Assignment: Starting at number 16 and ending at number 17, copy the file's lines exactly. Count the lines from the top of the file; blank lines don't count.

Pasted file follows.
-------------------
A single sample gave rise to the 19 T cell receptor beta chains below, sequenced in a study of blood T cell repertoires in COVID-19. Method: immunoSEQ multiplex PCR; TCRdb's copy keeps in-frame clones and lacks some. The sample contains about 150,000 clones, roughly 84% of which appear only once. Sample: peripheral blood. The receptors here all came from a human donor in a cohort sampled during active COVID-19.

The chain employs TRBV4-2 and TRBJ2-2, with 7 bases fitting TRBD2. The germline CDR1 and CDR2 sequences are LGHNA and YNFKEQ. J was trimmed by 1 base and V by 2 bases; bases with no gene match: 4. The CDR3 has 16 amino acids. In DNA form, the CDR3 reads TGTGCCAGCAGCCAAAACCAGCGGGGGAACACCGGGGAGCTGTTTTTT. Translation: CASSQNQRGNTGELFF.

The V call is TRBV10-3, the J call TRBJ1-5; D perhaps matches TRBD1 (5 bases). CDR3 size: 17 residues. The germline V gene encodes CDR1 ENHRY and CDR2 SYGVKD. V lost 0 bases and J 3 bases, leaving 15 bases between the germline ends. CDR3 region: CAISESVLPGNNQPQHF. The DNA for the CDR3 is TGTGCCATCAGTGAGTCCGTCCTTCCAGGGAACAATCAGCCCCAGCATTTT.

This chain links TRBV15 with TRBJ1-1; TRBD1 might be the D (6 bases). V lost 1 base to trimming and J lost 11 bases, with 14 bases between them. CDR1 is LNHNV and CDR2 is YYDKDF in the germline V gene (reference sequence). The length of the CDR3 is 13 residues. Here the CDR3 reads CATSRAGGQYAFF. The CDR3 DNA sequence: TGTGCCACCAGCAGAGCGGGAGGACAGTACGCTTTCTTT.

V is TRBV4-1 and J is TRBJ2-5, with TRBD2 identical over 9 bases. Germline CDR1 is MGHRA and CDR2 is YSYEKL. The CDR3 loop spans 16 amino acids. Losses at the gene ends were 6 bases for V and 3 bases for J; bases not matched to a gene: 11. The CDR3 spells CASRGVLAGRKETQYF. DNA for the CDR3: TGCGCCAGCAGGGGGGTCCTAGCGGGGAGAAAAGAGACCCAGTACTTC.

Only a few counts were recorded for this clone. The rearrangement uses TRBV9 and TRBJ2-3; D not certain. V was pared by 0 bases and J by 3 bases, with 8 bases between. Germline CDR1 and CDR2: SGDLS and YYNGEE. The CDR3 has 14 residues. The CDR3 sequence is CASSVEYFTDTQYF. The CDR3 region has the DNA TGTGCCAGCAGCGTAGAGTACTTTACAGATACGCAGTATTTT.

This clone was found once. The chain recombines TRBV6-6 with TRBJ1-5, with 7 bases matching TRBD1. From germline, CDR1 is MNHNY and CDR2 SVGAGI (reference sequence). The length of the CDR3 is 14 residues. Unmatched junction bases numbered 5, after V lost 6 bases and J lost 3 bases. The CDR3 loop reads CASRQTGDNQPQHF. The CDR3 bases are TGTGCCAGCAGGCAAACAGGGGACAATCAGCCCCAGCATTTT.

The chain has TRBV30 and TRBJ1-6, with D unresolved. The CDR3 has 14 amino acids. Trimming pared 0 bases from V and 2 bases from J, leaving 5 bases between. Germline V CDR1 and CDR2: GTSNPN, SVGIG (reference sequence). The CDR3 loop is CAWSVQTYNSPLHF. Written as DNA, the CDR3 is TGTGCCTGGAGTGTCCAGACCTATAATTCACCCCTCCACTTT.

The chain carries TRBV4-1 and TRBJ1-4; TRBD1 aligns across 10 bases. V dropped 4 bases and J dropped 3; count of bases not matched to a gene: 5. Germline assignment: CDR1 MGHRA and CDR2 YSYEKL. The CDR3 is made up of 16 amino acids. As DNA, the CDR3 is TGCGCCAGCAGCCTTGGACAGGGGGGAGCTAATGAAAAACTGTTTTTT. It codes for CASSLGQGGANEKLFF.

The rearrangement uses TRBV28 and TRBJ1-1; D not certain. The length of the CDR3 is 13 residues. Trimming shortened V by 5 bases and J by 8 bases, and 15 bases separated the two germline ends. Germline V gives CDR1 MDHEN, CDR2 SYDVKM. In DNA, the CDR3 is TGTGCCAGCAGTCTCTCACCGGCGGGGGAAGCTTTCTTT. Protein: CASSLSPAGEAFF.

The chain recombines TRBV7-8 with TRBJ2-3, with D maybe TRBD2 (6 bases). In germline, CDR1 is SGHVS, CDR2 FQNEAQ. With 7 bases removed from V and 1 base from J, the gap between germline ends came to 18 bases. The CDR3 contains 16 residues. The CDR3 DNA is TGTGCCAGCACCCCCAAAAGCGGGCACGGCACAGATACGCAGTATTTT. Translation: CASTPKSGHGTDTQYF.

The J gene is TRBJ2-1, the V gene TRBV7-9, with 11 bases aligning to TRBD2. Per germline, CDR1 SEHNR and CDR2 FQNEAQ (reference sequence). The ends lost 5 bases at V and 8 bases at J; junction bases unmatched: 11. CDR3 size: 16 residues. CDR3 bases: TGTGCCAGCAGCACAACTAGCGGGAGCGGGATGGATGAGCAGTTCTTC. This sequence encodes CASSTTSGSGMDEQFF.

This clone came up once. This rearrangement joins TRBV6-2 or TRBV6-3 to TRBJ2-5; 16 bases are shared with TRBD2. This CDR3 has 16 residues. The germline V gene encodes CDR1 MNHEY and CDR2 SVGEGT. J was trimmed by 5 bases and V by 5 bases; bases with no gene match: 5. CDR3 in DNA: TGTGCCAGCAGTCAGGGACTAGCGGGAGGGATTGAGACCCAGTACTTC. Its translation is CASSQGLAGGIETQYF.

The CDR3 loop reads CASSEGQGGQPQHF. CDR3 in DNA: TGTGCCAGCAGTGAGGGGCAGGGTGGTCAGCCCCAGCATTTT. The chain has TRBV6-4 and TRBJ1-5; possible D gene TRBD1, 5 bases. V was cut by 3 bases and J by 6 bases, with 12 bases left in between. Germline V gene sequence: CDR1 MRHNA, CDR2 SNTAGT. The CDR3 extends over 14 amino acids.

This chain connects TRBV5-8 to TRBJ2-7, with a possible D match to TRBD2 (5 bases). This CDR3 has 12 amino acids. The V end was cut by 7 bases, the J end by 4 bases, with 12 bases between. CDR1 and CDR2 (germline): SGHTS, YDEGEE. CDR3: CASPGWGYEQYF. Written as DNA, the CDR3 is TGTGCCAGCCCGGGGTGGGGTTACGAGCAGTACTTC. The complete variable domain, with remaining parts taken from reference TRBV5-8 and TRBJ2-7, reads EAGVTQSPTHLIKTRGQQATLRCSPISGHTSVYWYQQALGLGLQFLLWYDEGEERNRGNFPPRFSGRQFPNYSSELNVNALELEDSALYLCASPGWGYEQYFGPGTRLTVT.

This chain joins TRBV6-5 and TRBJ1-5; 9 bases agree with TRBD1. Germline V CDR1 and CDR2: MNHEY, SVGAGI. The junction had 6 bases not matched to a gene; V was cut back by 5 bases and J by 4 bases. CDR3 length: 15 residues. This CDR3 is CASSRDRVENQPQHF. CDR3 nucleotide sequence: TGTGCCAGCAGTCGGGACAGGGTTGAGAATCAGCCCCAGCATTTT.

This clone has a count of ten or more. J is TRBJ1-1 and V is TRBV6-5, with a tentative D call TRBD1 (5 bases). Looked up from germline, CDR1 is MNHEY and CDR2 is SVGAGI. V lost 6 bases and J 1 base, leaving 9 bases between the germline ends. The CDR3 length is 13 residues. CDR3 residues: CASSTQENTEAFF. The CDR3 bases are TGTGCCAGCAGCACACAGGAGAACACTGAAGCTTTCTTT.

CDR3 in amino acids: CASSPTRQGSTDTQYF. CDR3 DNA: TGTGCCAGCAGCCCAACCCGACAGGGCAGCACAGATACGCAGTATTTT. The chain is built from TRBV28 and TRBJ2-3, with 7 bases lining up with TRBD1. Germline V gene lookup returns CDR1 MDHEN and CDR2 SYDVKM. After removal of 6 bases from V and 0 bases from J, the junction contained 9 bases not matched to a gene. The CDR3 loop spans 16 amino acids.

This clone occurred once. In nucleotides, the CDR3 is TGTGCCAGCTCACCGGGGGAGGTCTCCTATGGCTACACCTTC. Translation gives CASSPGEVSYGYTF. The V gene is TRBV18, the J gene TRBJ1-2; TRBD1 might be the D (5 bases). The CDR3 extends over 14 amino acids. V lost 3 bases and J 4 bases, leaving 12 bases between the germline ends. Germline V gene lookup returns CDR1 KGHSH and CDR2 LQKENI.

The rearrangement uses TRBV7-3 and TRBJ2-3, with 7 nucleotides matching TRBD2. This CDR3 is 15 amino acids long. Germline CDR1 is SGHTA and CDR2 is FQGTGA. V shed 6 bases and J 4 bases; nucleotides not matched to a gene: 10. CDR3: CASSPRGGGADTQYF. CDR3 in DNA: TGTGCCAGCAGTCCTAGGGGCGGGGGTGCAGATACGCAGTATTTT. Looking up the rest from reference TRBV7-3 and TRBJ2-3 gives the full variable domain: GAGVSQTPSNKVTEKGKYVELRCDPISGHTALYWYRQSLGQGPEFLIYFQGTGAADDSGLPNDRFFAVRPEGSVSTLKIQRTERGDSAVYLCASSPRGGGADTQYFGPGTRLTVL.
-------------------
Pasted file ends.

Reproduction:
This chain joins TRBV6-5 and TRBJ1-5; 9 bases agree with TRBD1. Germline V CDR1 and CDR2: MNHEY, SVGAGI. The junction had 6 bases not matched to a gene; V was cut back by 5 bases and J by 4 bases. CDR3 length: 15 residues. This CDR3 is CASSRDRVENQPQHF. CDR3 nucleotide sequence: TGTGCCAGCAGTCGGGACAGGGTTGAGAATCAGCCCCAGCATTTT.

This clone has a count of ten or more. J is TRBJ1-1 and V is TRBV6-5, with a tentative D call TRBD1 (5 bases). Looked up from germline, CDR1 is MNHEY and CDR2 is SVGAGI. V lost 6 bases and J 1 base, leaving 9 bases between the germline ends. The CDR3 length is 13 residues. CDR3 residues: CASSTQENTEAFF. The CDR3 bases are TGTGCCAGCAGCACACAGGAGAACACTGAAGCTTTCTTT.